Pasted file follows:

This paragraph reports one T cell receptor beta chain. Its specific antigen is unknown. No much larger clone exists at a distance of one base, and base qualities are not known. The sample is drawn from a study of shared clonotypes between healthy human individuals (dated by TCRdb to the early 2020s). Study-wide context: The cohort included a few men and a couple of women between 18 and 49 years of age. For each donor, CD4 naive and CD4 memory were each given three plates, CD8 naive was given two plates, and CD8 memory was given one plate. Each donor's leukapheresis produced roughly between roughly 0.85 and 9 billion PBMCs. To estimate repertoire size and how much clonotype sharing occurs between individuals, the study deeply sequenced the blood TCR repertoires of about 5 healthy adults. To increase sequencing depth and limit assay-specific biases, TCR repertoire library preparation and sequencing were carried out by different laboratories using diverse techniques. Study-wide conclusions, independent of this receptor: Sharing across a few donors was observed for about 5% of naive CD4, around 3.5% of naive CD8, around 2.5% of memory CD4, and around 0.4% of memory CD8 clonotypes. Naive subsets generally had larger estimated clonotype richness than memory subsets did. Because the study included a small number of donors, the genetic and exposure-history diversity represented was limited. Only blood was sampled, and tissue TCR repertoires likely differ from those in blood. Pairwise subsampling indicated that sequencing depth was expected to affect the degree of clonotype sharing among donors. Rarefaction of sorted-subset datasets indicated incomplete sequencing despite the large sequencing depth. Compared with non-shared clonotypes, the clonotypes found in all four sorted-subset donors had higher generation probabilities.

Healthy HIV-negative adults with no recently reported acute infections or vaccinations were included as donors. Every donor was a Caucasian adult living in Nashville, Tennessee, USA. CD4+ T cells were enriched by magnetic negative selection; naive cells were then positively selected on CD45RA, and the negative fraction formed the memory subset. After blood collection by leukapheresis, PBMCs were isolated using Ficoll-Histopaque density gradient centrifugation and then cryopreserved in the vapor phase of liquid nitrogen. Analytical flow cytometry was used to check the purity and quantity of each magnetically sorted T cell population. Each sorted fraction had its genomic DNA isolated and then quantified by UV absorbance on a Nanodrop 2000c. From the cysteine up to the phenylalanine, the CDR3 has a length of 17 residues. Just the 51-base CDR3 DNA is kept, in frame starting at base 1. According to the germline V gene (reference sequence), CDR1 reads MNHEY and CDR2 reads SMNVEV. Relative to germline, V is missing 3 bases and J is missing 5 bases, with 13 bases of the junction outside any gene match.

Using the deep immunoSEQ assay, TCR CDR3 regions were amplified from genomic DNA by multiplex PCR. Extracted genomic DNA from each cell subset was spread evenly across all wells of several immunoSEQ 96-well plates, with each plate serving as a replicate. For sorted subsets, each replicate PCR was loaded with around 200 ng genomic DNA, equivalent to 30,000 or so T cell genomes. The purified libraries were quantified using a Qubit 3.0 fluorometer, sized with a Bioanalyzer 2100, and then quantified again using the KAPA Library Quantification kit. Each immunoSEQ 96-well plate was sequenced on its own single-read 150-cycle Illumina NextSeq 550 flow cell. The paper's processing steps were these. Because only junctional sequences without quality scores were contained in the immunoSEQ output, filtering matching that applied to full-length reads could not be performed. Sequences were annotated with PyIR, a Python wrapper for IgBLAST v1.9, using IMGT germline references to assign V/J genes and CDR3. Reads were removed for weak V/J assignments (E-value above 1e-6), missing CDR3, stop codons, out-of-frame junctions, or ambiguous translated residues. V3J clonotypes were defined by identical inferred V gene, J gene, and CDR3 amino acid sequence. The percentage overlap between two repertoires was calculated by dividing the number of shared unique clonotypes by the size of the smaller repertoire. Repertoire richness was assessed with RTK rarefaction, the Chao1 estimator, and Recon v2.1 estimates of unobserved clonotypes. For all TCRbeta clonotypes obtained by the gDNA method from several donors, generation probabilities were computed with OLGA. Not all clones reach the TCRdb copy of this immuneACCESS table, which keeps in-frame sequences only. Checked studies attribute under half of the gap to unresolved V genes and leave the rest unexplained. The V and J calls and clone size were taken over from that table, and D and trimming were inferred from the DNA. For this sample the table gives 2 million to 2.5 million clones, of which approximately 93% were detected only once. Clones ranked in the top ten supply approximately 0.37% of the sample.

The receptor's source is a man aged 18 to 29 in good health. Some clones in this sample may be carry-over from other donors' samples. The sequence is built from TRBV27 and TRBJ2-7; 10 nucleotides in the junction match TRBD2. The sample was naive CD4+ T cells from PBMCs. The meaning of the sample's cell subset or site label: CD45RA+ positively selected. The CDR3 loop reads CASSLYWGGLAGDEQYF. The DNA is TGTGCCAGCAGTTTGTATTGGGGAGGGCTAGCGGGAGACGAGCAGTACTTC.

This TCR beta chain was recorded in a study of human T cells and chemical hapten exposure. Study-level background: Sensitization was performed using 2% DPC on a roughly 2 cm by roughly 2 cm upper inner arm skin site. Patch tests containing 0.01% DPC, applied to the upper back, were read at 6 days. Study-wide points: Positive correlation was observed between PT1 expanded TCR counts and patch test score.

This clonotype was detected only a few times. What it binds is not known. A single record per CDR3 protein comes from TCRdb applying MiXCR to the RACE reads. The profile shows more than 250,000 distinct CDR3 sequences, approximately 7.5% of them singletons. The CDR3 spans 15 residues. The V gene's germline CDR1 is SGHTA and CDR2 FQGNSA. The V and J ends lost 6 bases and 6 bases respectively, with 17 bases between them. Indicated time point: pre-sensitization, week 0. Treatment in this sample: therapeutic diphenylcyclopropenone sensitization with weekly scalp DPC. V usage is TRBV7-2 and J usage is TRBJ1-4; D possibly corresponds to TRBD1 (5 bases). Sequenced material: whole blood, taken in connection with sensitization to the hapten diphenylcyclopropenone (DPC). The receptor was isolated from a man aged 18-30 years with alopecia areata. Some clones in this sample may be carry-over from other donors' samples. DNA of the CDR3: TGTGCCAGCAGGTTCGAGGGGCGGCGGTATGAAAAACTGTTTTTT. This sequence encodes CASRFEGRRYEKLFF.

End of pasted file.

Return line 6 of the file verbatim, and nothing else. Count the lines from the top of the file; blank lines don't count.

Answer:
This clonotype was detected only a few times. What it binds is not known. A single record per CDR3 protein comes from TCRdb applying MiXCR to the RACE reads. The profile shows more than 250,000 distinct CDR3 sequences, approximately 7.5% of them singletons. The CDR3 spans 15 residues. The V gene's germline CDR1 is SGHTA and CDR2 FQGNSA. The V and J ends lost 6 bases and 6 bases respectively, with 17 bases between them. Indicated time point: pre-sensitization, week 0. Treatment in this sample: therapeutic diphenylcyclopropenone sensitization with weekly scalp DPC. V usage is TRBV7-2 and J usage is TRBJ1-4; D possibly corresponds to TRBD1 (5 bases). Sequenced material: whole blood, taken in connection with sensitization to the hapten diphenylcyclopropenone (DPC). The receptor was isolated from a man aged 18-30 years with alopecia areata. Some clones in this sample may be carry-over from other donors' samples. DNA of the CDR3: TGTGCCAGCAGGTTCGAGGGGCGGCGGTATGAAAAACTGTTTTTT. This sequence encodes CASRFEGRRYEKLFF.